But by and large, say Trita and other Iran experts, a good deal of the people’s anger over economic duress is directed against the United States, more so because the nuclear program has become a matter of national pride. It enjoys such broad public support that no politician running for office would risk advocating its termination.

So it would be naïve to expect public Iranian concessions on the nuclear front before the June 12 presidential elections. Registration for candidates opened this week and Ahmedinejad is expected to run for another four-year term. His most serious challenger to have announced his candidacy so far is a moderate, Mirhossein Mousavi, who was prime minister during the Iran-Iraq war from 1980 to 1988.

When he campaigned for the presidency and announced he was prepared to open a dialogue with Iran, Barack Obama said he would do so without “self-defeating preconditions.” But he also spoke in favor of sanctions, including the idea of throttling gasoline supplies. Overall strategy is still a work in progress.

As far as “self-defeating preconditions” go, setting an August deadline for Iran to curb its nuclear program, as did Israeli Foreign Minister Avigdor Lieberman this week, must surely rank at the top of the list. It’s an either-or proposition which makes a mockery of the word diplomacy.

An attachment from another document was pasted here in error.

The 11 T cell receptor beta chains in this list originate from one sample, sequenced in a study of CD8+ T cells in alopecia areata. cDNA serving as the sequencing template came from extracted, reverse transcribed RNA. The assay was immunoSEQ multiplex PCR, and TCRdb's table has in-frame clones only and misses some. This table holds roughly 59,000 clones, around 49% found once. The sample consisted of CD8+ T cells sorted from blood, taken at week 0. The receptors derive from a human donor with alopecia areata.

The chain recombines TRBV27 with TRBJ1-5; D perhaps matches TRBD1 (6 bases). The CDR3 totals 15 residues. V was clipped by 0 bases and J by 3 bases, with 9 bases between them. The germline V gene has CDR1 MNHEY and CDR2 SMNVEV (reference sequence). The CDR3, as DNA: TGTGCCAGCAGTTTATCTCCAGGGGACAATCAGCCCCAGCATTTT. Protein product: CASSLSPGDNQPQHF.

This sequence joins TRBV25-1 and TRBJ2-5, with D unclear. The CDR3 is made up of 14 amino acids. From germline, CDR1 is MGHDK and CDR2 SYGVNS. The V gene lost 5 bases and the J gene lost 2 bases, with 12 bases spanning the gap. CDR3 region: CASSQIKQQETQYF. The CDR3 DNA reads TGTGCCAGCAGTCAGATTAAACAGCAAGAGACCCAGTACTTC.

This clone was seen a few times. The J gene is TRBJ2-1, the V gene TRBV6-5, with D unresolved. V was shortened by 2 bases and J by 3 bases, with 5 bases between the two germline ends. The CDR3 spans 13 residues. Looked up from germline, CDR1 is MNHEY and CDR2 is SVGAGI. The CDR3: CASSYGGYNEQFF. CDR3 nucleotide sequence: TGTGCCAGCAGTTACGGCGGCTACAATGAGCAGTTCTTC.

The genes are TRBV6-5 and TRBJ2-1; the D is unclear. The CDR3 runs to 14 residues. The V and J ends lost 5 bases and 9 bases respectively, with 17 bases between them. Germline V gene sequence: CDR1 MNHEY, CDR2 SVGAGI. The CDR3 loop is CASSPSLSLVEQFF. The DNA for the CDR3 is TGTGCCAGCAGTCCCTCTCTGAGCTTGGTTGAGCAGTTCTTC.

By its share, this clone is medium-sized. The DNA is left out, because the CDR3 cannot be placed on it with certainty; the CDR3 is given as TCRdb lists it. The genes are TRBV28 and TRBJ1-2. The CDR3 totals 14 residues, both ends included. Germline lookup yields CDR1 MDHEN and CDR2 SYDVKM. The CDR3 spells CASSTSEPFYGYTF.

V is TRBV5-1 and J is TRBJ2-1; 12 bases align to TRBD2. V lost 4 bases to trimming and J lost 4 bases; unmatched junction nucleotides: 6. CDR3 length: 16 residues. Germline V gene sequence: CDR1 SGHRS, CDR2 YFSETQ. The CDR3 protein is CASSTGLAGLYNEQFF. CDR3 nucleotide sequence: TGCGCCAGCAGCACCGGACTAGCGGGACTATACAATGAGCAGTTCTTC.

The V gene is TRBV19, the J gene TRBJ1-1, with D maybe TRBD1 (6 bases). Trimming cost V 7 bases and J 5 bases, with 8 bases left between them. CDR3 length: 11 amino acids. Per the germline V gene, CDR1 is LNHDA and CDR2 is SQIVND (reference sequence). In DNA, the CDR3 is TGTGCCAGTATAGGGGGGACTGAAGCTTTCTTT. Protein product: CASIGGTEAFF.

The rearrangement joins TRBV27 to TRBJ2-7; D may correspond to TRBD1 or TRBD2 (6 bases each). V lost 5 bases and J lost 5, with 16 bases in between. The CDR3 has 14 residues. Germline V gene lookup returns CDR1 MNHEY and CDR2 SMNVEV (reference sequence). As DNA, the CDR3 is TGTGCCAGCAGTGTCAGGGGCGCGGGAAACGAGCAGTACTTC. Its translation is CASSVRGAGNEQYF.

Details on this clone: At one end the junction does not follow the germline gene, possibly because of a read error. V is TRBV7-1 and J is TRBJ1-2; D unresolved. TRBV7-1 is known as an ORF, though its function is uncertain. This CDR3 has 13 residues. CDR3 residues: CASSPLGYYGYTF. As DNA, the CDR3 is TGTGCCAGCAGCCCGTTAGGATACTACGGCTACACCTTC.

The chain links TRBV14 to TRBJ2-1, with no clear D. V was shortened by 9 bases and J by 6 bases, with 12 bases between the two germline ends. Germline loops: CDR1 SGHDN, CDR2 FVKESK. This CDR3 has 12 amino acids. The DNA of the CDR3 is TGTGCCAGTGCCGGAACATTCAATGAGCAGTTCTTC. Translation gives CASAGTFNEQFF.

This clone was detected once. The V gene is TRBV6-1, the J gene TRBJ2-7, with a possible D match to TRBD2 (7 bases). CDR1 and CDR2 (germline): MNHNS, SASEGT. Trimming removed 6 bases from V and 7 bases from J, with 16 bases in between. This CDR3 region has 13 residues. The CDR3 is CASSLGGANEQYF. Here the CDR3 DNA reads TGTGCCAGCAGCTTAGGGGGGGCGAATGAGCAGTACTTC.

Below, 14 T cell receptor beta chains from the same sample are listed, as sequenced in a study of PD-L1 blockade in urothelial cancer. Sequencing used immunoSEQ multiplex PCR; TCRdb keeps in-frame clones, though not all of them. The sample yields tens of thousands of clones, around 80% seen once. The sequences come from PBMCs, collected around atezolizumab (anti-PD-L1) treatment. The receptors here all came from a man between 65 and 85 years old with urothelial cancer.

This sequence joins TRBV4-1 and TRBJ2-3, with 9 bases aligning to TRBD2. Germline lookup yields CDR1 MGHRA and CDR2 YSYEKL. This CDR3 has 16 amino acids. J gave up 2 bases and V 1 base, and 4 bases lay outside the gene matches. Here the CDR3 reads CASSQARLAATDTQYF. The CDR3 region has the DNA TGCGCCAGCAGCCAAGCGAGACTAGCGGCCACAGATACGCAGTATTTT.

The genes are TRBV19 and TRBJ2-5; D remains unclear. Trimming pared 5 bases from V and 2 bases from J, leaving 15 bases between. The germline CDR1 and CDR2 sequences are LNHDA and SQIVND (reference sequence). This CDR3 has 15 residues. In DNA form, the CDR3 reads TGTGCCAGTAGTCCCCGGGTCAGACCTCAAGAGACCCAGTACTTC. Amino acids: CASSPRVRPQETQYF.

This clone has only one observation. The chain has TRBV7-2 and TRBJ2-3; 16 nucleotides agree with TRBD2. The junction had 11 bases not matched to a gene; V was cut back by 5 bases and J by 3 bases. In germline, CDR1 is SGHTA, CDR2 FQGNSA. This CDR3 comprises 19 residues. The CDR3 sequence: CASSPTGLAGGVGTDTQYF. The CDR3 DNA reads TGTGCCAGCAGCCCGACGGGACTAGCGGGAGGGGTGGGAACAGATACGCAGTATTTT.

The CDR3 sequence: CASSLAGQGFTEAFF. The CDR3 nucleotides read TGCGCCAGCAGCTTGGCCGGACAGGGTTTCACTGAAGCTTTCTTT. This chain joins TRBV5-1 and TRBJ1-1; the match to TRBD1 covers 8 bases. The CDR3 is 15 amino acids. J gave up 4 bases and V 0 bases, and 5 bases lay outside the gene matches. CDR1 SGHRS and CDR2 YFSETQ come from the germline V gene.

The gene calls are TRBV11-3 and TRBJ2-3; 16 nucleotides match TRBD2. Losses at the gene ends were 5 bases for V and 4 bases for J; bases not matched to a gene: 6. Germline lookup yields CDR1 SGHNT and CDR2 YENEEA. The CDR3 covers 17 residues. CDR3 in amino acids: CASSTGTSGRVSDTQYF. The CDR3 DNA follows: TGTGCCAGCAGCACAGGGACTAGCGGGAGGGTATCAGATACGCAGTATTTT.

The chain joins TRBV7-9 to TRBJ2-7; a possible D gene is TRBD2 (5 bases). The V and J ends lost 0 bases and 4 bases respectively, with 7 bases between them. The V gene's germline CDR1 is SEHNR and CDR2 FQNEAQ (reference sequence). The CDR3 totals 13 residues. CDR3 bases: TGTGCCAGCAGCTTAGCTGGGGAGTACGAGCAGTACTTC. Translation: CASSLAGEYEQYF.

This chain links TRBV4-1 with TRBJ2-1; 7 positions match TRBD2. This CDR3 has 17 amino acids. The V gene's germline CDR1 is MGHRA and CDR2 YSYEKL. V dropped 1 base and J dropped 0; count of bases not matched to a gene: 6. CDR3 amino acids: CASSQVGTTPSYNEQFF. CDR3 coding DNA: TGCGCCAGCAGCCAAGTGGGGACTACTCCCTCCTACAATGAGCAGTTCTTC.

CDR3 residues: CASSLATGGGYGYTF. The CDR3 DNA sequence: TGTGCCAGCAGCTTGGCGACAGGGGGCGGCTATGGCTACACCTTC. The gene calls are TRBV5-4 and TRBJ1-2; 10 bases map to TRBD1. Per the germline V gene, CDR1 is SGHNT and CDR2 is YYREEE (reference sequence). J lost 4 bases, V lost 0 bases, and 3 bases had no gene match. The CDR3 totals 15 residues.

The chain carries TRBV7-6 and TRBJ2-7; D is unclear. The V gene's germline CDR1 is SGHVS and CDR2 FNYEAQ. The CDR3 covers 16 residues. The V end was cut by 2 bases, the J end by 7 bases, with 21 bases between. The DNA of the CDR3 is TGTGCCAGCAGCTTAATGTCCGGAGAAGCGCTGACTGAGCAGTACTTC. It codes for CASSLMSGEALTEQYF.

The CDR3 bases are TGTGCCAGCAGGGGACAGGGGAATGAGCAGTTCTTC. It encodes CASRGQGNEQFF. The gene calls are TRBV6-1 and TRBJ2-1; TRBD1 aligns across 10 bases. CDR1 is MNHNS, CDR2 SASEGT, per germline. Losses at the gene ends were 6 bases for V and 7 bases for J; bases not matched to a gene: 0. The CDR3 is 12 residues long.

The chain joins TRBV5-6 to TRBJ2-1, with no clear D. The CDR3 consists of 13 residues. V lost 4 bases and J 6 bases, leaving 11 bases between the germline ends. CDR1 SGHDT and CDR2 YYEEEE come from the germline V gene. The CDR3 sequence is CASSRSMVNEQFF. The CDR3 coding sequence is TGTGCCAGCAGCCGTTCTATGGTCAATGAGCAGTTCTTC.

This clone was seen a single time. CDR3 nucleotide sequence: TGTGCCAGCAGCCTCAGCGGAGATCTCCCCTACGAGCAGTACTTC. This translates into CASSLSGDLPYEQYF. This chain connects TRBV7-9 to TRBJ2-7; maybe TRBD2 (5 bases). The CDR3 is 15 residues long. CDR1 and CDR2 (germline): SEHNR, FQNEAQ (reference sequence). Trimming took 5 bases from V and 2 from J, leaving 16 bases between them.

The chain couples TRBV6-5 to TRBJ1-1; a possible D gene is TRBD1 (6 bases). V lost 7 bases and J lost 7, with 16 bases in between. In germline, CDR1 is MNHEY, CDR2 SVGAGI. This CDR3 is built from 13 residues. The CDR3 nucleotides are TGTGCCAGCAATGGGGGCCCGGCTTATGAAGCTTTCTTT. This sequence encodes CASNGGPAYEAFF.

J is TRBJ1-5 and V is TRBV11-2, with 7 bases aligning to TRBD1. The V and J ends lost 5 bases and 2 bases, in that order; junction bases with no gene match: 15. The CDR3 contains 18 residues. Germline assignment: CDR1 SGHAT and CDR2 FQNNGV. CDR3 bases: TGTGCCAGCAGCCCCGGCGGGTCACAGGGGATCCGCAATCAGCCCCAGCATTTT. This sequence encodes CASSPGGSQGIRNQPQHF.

It remains to be seen whether Israeli Prime Minister Benjamin Netanyahu insists on that timeline when he meets Obama in Washington on May 18. So far, they don’t seem to be of one mind on Iran, an absolute priority for Netanyahu, part of intertwined Middle East problems (including the Israeli-Palestinian conflict) for Obama and his team.

Robert Satloff, head of the Washington Institute for Near East Policy, a pro-Israeli think tank, put it in stark terms at an AIPAC panel discussion when speakers were asked to predict the state of U.S.-Israeli relations in a year’s time: “I fear that if we and the Israelis are not totally on the same page from A to Z on this issue…next year we may be dealing with the most serious face-to-face disagreement in the 61 years of this relationship.”

Next year, if not before.


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The stage is set.

Iran can choose to comply with the request to stop it’s nuclear industry, or it will pick a very dark future.

The UN council is nothing except a massive diplomatic blocking device. It seeks to stop war at any cost. Even if that cost is genocide, nuclear proliferation, or the annexation of parts of Georgia.

If the security council’s actions allow Iran to get a nuke, we will be in for very uncertain times.

Because it will prove that diplomacy does not work, and that unilateral action by the West is the only way to ensure a nation’s compliance with UN demands.

Obama’s only real desire is that this hopefully doesn’t happen in his first term. Because if it does, it means war with Iran.

Posted by John Smith | Report as abusive